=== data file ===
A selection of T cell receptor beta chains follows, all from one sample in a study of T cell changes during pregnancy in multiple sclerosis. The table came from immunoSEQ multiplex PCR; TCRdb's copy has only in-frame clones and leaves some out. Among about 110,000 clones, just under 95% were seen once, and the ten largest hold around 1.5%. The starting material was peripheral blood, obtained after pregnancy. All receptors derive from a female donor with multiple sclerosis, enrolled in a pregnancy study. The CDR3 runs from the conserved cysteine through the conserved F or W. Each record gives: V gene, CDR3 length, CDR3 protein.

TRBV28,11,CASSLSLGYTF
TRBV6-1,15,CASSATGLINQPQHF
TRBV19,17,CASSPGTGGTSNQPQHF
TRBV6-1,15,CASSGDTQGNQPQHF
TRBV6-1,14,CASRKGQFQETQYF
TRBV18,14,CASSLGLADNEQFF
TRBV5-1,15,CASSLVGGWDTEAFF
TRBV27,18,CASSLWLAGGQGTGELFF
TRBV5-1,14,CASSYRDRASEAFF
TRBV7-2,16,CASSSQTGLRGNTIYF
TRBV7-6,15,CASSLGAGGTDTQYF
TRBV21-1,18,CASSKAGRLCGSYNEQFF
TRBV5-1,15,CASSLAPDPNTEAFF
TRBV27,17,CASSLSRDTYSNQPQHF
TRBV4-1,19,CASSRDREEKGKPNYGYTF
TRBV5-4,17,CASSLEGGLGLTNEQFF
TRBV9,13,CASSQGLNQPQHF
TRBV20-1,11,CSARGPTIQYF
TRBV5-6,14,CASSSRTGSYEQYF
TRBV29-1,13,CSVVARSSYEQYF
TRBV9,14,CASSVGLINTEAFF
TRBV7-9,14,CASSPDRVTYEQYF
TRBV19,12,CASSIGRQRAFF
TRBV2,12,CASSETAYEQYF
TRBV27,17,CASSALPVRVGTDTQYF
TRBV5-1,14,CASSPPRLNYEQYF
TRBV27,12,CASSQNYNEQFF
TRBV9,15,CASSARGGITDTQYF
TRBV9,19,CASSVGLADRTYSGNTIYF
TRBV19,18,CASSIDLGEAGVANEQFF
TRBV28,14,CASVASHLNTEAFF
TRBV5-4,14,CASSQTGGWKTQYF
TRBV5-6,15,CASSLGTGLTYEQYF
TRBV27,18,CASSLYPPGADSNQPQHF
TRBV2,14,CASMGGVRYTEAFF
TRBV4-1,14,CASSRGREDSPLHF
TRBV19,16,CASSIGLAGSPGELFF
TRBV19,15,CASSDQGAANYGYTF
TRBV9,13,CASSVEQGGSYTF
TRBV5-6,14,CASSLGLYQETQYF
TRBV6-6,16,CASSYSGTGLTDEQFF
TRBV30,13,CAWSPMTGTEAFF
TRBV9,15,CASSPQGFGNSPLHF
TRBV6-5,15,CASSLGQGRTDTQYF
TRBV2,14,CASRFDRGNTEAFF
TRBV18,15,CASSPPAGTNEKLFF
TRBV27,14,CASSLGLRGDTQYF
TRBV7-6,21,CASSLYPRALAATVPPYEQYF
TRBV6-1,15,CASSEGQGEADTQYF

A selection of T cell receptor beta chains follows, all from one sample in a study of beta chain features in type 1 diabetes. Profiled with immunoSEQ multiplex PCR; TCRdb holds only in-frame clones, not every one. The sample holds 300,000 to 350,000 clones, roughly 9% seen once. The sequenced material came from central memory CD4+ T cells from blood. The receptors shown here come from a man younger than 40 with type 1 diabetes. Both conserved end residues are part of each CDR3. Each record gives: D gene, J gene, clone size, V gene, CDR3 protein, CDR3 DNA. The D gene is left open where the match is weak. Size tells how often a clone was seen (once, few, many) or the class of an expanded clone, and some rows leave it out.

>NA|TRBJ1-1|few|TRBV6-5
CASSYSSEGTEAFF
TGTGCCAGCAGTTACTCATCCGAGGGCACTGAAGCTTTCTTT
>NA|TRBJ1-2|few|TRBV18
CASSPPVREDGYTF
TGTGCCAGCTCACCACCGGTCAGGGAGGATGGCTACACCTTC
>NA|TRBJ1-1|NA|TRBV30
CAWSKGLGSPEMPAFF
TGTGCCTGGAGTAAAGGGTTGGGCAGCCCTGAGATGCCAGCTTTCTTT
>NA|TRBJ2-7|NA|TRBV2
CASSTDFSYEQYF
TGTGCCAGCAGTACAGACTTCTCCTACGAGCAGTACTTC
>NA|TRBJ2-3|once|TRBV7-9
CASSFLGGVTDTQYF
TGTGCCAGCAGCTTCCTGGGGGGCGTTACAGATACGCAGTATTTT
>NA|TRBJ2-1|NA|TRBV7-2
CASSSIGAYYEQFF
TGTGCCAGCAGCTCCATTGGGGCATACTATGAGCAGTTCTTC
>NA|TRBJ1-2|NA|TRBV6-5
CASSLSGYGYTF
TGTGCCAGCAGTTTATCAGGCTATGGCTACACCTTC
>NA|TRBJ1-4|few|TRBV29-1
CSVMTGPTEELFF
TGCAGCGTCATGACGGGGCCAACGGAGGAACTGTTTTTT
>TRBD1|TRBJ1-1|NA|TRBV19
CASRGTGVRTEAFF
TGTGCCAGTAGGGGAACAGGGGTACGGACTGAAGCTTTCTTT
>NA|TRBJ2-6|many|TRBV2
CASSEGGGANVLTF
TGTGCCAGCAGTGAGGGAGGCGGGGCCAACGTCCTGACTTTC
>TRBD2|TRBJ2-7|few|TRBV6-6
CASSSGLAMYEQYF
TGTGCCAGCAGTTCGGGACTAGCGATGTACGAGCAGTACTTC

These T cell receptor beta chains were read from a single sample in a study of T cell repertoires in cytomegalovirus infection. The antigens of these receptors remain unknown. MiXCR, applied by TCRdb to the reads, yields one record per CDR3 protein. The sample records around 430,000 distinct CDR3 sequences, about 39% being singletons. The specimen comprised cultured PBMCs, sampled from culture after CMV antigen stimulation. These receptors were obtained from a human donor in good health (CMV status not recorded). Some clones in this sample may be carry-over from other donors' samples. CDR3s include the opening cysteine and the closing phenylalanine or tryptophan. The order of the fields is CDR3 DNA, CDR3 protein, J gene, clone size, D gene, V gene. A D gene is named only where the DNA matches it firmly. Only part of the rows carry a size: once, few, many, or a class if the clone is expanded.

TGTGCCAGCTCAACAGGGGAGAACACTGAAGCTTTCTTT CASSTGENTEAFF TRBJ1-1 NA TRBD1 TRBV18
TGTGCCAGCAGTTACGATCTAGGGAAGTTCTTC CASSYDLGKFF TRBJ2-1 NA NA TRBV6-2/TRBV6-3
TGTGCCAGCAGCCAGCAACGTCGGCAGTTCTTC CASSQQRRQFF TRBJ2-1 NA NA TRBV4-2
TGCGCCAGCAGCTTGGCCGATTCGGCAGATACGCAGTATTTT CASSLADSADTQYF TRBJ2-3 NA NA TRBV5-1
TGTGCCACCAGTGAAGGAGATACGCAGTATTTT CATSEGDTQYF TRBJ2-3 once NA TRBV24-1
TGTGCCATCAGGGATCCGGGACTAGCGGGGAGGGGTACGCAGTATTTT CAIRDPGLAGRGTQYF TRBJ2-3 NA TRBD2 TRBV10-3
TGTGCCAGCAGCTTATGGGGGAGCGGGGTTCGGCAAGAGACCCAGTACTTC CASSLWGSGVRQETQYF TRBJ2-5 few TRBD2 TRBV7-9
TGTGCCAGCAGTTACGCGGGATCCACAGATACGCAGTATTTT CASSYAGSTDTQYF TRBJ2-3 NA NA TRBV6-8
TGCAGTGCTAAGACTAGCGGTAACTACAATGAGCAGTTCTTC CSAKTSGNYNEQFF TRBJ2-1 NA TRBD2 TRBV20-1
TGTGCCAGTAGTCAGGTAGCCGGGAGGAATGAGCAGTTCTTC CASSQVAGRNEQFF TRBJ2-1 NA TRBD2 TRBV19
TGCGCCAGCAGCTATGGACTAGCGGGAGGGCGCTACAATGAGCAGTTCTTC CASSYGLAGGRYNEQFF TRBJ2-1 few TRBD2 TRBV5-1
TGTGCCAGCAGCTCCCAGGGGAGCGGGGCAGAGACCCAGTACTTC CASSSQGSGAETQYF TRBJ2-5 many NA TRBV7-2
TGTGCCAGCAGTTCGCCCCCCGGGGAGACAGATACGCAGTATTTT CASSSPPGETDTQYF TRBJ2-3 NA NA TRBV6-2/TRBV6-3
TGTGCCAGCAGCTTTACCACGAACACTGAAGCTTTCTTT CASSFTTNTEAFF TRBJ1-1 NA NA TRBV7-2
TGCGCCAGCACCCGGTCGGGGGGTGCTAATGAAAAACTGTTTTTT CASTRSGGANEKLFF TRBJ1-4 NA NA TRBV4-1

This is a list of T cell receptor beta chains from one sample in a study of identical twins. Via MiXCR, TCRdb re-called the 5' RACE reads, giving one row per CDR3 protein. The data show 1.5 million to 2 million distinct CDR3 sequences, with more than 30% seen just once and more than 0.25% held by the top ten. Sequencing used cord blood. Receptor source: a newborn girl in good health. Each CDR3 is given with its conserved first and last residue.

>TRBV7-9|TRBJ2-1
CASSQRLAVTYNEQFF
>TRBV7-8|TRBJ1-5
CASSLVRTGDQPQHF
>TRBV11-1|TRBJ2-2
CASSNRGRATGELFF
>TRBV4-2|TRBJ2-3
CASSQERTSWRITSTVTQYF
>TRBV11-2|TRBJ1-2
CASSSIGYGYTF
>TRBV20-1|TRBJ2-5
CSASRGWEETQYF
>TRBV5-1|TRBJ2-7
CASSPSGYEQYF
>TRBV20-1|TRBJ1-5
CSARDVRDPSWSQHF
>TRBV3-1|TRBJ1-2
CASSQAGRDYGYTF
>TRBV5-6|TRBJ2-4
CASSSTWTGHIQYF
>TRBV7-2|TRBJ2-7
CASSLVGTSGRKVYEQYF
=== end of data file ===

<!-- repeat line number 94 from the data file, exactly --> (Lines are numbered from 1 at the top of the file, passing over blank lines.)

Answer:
TGCAGTGCTAAGACTAGCGGTAACTACAATGAGCAGTTCTTC CSAKTSGNYNEQFF TRBJ2-1 NA TRBD2 TRBV20-1